, , , , , , ,

looking backI have a lot of stuff.

It’s amazing how we accumulate things over the course of years.  When I moved to Florida 19 years ago this month, everything fit into the trunk, backseat and storage container on top of my 1984 Chevy Celebrity.

Nearly two decades later, everything fits into a few rooms.

I have mountains of books – mostly theological from my seminary years and the past few years of ministry.  And then there are all of the papers and bills from the past 19 years.  And many, many photo albums, DVDs, VHS tapes (that’s right, VHS), mugs with names of banks printed across the front (probably from my years organizing chamber of commerce events), pens, pencils, Christmas decorations and glasses from tourist attractions.

When will I need a power bill from 1997 or paperwork from a job in 2001?  When will I need the size six jeans as my hips will never shrink below an eight or ten?  When will I need an old recording of a Friends episode on VHS?  I own all of the seasons on DVD now and now can catch the episode on Netflix.

Most of these things do not make me happy.  In fact I feel like Lot’s wife: a pillar of salt, unable to move forward, and frozen in a time-warp.  Let’s face it: Sodom wasn’t exactly a happy place for visitors, and neither was the early 2000’s for me… Which makes me wonder: why do we hold onto things and times that remind us of painful places?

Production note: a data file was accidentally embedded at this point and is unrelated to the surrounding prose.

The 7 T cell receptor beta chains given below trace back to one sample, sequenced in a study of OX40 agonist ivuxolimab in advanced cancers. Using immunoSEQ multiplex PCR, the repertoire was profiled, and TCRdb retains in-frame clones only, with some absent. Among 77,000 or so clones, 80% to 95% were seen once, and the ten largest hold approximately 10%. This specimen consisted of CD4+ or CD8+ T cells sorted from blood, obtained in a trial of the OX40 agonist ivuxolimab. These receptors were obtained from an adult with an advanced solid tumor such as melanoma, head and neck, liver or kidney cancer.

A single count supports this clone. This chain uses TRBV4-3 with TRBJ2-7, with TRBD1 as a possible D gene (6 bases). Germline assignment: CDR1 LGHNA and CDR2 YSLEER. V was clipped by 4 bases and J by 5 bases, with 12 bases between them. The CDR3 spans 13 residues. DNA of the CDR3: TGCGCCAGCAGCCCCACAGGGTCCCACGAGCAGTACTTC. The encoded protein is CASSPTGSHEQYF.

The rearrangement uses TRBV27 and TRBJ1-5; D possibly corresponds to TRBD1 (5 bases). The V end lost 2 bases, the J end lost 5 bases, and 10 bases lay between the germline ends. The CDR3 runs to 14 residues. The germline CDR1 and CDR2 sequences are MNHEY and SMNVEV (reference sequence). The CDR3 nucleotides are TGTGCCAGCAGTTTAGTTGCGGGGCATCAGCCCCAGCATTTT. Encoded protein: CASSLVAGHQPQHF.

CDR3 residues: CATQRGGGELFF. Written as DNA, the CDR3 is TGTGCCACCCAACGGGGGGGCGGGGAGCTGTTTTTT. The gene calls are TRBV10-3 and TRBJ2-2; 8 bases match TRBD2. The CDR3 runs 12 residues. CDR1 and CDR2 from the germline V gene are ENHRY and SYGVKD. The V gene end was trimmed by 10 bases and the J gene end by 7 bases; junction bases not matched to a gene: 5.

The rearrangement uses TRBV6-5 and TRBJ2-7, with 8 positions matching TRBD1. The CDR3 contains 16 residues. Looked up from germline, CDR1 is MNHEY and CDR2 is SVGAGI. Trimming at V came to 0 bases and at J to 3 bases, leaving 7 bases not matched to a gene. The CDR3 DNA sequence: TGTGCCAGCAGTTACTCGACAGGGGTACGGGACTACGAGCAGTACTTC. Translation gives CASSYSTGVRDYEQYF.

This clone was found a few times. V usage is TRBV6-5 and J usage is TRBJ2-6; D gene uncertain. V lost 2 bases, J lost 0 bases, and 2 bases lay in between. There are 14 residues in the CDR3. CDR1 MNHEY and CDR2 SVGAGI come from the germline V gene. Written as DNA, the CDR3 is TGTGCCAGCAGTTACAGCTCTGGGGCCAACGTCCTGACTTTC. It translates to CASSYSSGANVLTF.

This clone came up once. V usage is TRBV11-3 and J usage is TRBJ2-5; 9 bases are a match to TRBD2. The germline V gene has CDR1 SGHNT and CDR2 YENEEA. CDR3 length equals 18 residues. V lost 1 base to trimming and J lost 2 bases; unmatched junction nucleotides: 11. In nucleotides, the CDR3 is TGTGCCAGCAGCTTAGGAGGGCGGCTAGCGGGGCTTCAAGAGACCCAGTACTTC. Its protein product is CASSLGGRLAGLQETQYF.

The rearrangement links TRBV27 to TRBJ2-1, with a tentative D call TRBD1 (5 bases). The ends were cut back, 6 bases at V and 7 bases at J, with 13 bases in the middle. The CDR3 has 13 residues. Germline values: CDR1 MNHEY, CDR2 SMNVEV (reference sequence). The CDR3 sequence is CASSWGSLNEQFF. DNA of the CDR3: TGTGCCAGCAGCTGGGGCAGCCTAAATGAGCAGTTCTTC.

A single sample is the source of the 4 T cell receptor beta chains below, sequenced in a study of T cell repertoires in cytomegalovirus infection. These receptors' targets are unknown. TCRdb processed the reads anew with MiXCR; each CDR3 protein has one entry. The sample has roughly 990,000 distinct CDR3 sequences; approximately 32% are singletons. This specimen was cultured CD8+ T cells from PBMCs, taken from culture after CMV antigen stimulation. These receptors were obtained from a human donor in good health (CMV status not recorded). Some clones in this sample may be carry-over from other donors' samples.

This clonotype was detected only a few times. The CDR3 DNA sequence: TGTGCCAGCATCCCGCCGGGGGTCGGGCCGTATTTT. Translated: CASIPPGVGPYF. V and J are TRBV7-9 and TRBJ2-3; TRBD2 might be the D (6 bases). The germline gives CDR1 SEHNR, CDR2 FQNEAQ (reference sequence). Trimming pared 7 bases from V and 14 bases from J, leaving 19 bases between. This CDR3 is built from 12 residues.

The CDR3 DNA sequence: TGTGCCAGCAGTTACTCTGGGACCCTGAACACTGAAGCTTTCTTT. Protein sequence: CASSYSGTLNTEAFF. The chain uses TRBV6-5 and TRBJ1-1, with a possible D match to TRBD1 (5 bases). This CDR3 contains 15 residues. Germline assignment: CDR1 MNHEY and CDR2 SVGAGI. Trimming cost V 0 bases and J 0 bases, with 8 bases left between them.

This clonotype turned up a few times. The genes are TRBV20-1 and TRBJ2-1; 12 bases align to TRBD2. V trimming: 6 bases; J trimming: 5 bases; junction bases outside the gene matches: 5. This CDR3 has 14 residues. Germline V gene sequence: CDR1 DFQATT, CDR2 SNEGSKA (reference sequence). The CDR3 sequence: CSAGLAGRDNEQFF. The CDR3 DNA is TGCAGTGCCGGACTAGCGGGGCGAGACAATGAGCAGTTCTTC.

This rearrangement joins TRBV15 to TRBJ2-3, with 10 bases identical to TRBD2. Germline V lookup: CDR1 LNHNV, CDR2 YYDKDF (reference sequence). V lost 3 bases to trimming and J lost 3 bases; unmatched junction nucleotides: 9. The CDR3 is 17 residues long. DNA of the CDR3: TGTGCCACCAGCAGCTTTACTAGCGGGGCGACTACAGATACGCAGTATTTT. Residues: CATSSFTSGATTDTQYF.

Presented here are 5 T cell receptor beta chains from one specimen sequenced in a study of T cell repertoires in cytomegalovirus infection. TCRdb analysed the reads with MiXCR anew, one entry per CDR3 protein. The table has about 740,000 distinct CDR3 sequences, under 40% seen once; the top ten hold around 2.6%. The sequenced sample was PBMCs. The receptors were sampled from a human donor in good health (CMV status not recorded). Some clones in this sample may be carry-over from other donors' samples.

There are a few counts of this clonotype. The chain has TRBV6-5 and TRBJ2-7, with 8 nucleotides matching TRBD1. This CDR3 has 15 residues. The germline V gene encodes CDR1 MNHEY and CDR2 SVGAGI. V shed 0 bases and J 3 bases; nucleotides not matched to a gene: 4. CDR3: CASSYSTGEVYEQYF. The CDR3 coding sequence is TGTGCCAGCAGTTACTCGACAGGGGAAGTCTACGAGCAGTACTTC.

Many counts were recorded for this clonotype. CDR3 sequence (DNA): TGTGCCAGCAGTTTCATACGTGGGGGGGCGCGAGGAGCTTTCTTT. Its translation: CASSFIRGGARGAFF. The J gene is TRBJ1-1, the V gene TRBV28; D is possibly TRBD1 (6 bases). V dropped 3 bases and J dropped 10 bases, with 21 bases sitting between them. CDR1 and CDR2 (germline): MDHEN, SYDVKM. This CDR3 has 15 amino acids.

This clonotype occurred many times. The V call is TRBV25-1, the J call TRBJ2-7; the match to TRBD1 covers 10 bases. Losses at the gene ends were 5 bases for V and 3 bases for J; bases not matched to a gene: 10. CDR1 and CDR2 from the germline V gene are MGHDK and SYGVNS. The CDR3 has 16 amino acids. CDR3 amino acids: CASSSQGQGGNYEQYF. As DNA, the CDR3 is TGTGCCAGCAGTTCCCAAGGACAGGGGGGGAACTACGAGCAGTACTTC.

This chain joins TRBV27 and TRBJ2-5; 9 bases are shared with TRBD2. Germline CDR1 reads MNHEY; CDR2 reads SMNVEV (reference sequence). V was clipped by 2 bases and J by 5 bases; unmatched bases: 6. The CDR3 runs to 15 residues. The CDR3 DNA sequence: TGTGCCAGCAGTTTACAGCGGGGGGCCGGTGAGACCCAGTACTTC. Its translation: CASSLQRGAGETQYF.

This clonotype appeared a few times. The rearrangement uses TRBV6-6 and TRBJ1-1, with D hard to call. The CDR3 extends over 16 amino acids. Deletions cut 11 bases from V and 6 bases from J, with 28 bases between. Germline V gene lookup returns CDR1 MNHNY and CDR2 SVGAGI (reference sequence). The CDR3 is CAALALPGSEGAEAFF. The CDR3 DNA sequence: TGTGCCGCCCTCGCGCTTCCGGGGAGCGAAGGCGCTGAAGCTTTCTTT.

I use these items as a god to anchor me to an altered view of the past instead of allowing God to pull me forward towards a realistic view of the future.

Looking back isn’t a bad thing.  Holding on to a few mementos is a beautiful idea.  Photo albums and special gifts will remind me of special days and people of the past.  But rooms of “I may need this one day” boxes are boxing me in to a life that can’t be lived freely with God’s Spirit.

This year, I hope to go through many of those “I may need this one day” containers and begin to release my outdated treasures to the universe.  I may take some photos of old things that once meant something to me and send the item itself to the trash or to someone who needs it.  I may take a few moments with something that reminded me of a special memory but realize that it holds minimal significance to today.

Through shedding material things from the past, I hope to lighten my load to seize today with open hands… and rooms.


This blog was written in conjunction with a SynchroBlog on the topic “Looking Back, Looking Forward.”  Bloggers looking back and looking forward this month: